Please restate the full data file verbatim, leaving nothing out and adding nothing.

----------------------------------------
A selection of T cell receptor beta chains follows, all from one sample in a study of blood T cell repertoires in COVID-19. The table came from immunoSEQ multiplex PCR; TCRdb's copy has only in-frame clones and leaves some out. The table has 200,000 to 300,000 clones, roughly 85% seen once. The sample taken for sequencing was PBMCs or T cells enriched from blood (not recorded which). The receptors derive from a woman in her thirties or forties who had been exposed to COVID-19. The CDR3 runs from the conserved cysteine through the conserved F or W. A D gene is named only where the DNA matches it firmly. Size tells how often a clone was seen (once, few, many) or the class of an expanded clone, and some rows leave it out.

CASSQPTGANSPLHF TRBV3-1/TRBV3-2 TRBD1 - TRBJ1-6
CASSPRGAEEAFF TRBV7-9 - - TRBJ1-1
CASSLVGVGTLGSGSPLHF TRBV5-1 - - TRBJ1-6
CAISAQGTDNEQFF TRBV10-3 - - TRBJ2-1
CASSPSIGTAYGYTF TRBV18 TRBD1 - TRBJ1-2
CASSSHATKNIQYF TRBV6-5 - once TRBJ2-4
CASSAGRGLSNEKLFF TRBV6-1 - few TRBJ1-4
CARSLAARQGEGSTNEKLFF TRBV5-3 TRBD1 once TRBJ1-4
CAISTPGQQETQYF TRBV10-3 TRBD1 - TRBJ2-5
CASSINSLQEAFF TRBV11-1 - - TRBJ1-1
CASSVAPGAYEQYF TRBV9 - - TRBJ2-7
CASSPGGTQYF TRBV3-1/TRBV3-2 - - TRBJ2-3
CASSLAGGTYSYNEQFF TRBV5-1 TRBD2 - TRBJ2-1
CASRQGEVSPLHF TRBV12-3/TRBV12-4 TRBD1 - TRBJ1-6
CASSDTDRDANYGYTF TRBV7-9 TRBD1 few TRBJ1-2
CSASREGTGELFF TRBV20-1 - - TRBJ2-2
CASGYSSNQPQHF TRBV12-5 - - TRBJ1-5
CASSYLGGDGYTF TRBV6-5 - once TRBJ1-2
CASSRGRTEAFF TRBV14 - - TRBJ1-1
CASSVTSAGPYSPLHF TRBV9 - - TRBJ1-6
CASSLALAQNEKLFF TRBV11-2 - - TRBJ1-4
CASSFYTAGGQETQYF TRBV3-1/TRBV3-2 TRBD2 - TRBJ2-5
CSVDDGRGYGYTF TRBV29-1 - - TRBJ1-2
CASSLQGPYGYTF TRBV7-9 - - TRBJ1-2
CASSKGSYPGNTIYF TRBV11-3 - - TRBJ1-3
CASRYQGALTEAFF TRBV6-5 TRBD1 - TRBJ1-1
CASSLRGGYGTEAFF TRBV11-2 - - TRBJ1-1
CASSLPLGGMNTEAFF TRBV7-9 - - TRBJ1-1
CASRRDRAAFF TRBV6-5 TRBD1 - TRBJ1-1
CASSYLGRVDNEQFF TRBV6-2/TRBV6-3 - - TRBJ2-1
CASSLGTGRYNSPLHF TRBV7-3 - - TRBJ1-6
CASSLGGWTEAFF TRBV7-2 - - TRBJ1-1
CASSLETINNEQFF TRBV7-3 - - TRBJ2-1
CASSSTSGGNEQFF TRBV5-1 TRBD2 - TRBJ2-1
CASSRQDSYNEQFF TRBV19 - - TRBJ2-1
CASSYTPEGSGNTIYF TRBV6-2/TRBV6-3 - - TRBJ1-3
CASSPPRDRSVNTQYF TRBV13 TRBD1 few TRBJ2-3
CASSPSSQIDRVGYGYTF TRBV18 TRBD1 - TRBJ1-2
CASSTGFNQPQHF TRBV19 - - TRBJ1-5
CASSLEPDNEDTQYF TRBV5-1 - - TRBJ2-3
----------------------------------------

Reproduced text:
A selection of T cell receptor beta chains follows, all from one sample in a study of blood T cell repertoires in COVID-19. The table came from immunoSEQ multiplex PCR; TCRdb's copy has only in-frame clones and leaves some out. The table has 200,000 to 300,000 clones, roughly 85% seen once. The sample taken for sequencing was PBMCs or T cells enriched from blood (not recorded which). The receptors derive from a woman in her thirties or forties who had been exposed to COVID-19. The CDR3 runs from the conserved cysteine through the conserved F or W. A D gene is named only where the DNA matches it firmly. Size tells how often a clone was seen (once, few, many) or the class of an expanded clone, and some rows leave it out.

CASSQPTGANSPLHF TRBV3-1/TRBV3-2 TRBD1 - TRBJ1-6
CASSPRGAEEAFF TRBV7-9 - - TRBJ1-1
CASSLVGVGTLGSGSPLHF TRBV5-1 - - TRBJ1-6
CAISAQGTDNEQFF TRBV10-3 - - TRBJ2-1
CASSPSIGTAYGYTF TRBV18 TRBD1 - TRBJ1-2
CASSSHATKNIQYF TRBV6-5 - once TRBJ2-4
CASSAGRGLSNEKLFF TRBV6-1 - few TRBJ1-4
CARSLAARQGEGSTNEKLFF TRBV5-3 TRBD1 once TRBJ1-4
CAISTPGQQETQYF TRBV10-3 TRBD1 - TRBJ2-5
CASSINSLQEAFF TRBV11-1 - - TRBJ1-1
CASSVAPGAYEQYF TRBV9 - - TRBJ2-7
CASSPGGTQYF TRBV3-1/TRBV3-2 - - TRBJ2-3
CASSLAGGTYSYNEQFF TRBV5-1 TRBD2 - TRBJ2-1
CASRQGEVSPLHF TRBV12-3/TRBV12-4 TRBD1 - TRBJ1-6
CASSDTDRDANYGYTF TRBV7-9 TRBD1 few TRBJ1-2
CSASREGTGELFF TRBV20-1 - - TRBJ2-2
CASGYSSNQPQHF TRBV12-5 - - TRBJ1-5
CASSYLGGDGYTF TRBV6-5 - once TRBJ1-2
CASSRGRTEAFF TRBV14 - - TRBJ1-1
CASSVTSAGPYSPLHF TRBV9 - - TRBJ1-6
CASSLALAQNEKLFF TRBV11-2 - - TRBJ1-4
CASSFYTAGGQETQYF TRBV3-1/TRBV3-2 TRBD2 - TRBJ2-5
CSVDDGRGYGYTF TRBV29-1 - - TRBJ1-2
CASSLQGPYGYTF TRBV7-9 - - TRBJ1-2
CASSKGSYPGNTIYF TRBV11-3 - - TRBJ1-3
CASRYQGALTEAFF TRBV6-5 TRBD1 - TRBJ1-1
CASSLRGGYGTEAFF TRBV11-2 - - TRBJ1-1
CASSLPLGGMNTEAFF TRBV7-9 - - TRBJ1-1
CASRRDRAAFF TRBV6-5 TRBD1 - TRBJ1-1
CASSYLGRVDNEQFF TRBV6-2/TRBV6-3 - - TRBJ2-1
CASSLGTGRYNSPLHF TRBV7-3 - - TRBJ1-6
CASSLGGWTEAFF TRBV7-2 - - TRBJ1-1
CASSLETINNEQFF TRBV7-3 - - TRBJ2-1
CASSSTSGGNEQFF TRBV5-1 TRBD2 - TRBJ2-1
CASSRQDSYNEQFF TRBV19 - - TRBJ2-1
CASSYTPEGSGNTIYF TRBV6-2/TRBV6-3 - - TRBJ1-3
CASSPPRDRSVNTQYF TRBV13 TRBD1 few TRBJ2-3
CASSPSSQIDRVGYGYTF TRBV18 TRBD1 - TRBJ1-2
CASSTGFNQPQHF TRBV19 - - TRBJ1-5
CASSLEPDNEDTQYF TRBV5-1 - - TRBJ2-3